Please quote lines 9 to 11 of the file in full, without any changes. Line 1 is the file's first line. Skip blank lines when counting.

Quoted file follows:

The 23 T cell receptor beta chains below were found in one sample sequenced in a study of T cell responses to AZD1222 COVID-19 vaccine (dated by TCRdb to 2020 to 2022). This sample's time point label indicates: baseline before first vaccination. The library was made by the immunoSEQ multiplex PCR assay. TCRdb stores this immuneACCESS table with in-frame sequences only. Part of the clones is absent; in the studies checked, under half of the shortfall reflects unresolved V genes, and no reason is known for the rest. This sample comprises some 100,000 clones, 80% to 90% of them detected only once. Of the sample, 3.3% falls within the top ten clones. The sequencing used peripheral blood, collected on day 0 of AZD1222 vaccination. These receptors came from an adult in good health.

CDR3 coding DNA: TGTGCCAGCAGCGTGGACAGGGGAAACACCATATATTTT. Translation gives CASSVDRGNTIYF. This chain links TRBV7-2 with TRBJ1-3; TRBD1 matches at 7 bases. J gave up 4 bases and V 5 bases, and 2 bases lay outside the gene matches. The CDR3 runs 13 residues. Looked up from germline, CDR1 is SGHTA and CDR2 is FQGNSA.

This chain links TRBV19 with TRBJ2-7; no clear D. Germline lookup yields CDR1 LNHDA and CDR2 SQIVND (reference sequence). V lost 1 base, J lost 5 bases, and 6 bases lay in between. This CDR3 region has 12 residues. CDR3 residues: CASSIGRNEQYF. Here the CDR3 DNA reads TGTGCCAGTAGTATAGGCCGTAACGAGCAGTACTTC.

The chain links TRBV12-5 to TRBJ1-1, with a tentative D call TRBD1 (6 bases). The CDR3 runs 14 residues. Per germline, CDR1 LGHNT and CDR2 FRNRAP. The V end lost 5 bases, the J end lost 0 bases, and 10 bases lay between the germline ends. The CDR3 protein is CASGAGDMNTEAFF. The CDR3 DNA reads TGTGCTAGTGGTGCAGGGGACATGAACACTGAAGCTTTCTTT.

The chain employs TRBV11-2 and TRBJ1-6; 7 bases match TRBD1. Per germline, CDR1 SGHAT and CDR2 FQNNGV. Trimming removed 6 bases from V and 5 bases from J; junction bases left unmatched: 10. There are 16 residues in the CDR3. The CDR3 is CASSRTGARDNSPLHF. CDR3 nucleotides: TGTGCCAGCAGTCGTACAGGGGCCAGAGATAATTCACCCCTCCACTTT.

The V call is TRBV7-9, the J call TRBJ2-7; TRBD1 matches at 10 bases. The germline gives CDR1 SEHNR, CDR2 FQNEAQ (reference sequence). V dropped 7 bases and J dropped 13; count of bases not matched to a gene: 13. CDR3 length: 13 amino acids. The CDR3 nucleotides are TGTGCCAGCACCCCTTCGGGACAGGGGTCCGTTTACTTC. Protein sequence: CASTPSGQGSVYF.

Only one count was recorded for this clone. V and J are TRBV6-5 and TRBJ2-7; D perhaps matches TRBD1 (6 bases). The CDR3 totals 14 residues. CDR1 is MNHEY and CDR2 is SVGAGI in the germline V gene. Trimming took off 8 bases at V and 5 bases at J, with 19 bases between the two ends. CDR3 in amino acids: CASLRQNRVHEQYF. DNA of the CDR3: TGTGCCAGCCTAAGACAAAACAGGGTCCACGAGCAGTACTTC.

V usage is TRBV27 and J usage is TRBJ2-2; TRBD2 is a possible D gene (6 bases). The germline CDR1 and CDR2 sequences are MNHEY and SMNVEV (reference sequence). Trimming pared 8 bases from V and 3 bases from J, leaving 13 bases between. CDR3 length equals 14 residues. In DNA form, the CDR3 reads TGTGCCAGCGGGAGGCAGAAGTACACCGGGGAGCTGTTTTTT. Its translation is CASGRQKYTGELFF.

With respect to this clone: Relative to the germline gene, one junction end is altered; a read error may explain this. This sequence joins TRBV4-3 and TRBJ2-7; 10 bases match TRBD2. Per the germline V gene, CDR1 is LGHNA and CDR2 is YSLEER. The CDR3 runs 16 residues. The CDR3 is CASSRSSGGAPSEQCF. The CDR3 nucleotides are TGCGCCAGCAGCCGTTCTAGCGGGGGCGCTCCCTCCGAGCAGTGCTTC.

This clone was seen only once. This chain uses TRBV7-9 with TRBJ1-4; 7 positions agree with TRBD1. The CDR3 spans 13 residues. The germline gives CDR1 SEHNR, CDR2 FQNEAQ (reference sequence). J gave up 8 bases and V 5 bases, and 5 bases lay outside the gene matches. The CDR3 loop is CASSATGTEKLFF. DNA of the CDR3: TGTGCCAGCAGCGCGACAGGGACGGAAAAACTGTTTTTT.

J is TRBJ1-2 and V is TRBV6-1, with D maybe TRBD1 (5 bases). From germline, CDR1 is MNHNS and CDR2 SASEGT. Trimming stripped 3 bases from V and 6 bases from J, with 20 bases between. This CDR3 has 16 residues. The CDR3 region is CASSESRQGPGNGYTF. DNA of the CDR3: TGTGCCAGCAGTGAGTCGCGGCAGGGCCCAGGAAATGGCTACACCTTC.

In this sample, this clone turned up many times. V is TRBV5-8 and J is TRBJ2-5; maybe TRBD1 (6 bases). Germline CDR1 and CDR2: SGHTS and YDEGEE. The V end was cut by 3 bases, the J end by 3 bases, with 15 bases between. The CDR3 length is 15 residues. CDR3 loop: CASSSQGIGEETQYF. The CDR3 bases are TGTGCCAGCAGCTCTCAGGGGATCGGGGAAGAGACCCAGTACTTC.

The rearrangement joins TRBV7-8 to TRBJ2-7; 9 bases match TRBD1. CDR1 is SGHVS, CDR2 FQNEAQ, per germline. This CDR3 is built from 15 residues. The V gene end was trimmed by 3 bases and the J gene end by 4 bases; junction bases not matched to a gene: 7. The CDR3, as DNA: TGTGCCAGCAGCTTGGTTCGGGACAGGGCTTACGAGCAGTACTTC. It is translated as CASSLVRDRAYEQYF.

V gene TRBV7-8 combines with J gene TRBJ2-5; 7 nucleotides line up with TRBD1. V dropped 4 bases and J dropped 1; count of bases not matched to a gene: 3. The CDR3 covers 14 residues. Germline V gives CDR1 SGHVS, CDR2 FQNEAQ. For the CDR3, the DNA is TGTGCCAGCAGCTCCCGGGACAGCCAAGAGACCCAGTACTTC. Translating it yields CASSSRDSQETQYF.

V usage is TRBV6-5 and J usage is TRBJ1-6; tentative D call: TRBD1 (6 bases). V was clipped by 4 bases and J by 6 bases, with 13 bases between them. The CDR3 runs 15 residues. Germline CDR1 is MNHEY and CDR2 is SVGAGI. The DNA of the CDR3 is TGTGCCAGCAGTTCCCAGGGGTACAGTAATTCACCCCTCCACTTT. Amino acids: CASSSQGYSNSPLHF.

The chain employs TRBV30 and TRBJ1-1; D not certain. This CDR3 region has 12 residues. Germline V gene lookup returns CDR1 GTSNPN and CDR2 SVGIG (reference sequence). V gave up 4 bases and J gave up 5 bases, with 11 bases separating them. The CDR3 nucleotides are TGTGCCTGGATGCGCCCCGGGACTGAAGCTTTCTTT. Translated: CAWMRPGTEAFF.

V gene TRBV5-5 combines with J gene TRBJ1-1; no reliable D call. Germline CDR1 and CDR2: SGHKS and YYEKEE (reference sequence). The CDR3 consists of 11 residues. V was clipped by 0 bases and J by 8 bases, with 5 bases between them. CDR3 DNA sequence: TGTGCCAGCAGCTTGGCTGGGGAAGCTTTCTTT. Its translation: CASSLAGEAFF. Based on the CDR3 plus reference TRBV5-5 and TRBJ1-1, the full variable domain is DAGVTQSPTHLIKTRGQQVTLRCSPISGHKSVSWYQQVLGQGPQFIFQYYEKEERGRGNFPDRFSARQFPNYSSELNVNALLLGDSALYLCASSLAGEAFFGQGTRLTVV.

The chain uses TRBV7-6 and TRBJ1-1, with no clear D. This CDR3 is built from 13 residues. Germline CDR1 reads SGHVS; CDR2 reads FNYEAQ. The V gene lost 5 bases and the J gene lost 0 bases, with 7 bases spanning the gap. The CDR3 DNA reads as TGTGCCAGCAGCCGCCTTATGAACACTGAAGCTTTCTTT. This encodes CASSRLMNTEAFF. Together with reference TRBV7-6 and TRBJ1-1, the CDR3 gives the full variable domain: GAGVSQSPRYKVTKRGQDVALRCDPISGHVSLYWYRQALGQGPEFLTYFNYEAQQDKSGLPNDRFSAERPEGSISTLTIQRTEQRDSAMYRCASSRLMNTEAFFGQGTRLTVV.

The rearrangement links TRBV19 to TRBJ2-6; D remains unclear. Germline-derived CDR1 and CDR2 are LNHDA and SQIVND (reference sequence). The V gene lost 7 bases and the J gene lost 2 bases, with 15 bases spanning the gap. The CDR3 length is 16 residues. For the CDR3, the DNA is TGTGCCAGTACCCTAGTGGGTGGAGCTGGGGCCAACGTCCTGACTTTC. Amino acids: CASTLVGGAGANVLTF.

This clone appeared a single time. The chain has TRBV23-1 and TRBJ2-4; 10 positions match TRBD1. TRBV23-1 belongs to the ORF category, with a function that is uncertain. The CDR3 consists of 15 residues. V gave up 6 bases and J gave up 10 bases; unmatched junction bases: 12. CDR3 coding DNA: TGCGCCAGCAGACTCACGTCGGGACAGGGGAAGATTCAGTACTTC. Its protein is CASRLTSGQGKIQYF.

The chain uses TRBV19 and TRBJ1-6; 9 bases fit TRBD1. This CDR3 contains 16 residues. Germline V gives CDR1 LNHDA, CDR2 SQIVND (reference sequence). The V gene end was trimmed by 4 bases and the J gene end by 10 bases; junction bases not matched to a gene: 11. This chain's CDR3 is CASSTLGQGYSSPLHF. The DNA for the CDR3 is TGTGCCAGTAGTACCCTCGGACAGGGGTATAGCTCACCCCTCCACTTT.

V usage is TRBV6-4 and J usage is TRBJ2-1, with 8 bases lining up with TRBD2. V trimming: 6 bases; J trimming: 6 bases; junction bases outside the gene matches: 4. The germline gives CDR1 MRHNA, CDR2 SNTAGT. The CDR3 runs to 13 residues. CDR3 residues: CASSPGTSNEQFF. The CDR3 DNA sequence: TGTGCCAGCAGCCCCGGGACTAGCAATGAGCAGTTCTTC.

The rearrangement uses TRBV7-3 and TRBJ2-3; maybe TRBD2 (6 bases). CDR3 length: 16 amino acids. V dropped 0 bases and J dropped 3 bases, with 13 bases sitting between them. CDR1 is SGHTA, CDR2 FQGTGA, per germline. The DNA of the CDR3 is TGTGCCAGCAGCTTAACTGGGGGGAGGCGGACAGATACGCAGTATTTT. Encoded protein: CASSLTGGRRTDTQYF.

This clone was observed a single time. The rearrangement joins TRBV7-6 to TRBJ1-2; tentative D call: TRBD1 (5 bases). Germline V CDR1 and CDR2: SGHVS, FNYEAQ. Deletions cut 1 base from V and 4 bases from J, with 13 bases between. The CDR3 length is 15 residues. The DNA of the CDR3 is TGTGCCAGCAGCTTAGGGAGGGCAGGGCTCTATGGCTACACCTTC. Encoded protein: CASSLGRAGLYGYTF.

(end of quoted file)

With respect to this clone: Relative to the germline gene, one junction end is altered; a read error may explain this. This sequence joins TRBV4-3 and TRBJ2-7; 10 bases match TRBD2. Per the germline V gene, CDR1 is LGHNA and CDR2 is YSLEER. The CDR3 runs 16 residues. The CDR3 is CASSRSSGGAPSEQCF. The CDR3 nucleotides are TGCGCCAGCAGCCGTTCTAGCGGGGGCGCTCCCTCCGAGCAGTGCTTC.

This clone was seen only once. This chain uses TRBV7-9 with TRBJ1-4; 7 positions agree with TRBD1. The CDR3 spans 13 residues. The germline gives CDR1 SEHNR, CDR2 FQNEAQ (reference sequence). J gave up 8 bases and V 5 bases, and 5 bases lay outside the gene matches. The CDR3 loop is CASSATGTEKLFF. DNA of the CDR3: TGTGCCAGCAGCGCGACAGGGACGGAAAAACTGTTTTTT.

J is TRBJ1-2 and V is TRBV6-1, with D maybe TRBD1 (5 bases). From germline, CDR1 is MNHNS and CDR2 SASEGT. Trimming stripped 3 bases from V and 6 bases from J, with 20 bases between. This CDR3 has 16 residues. The CDR3 region is CASSESRQGPGNGYTF. DNA of the CDR3: TGTGCCAGCAGTGAGTCGCGGCAGGGCCCAGGAAATGGCTACACCTTC.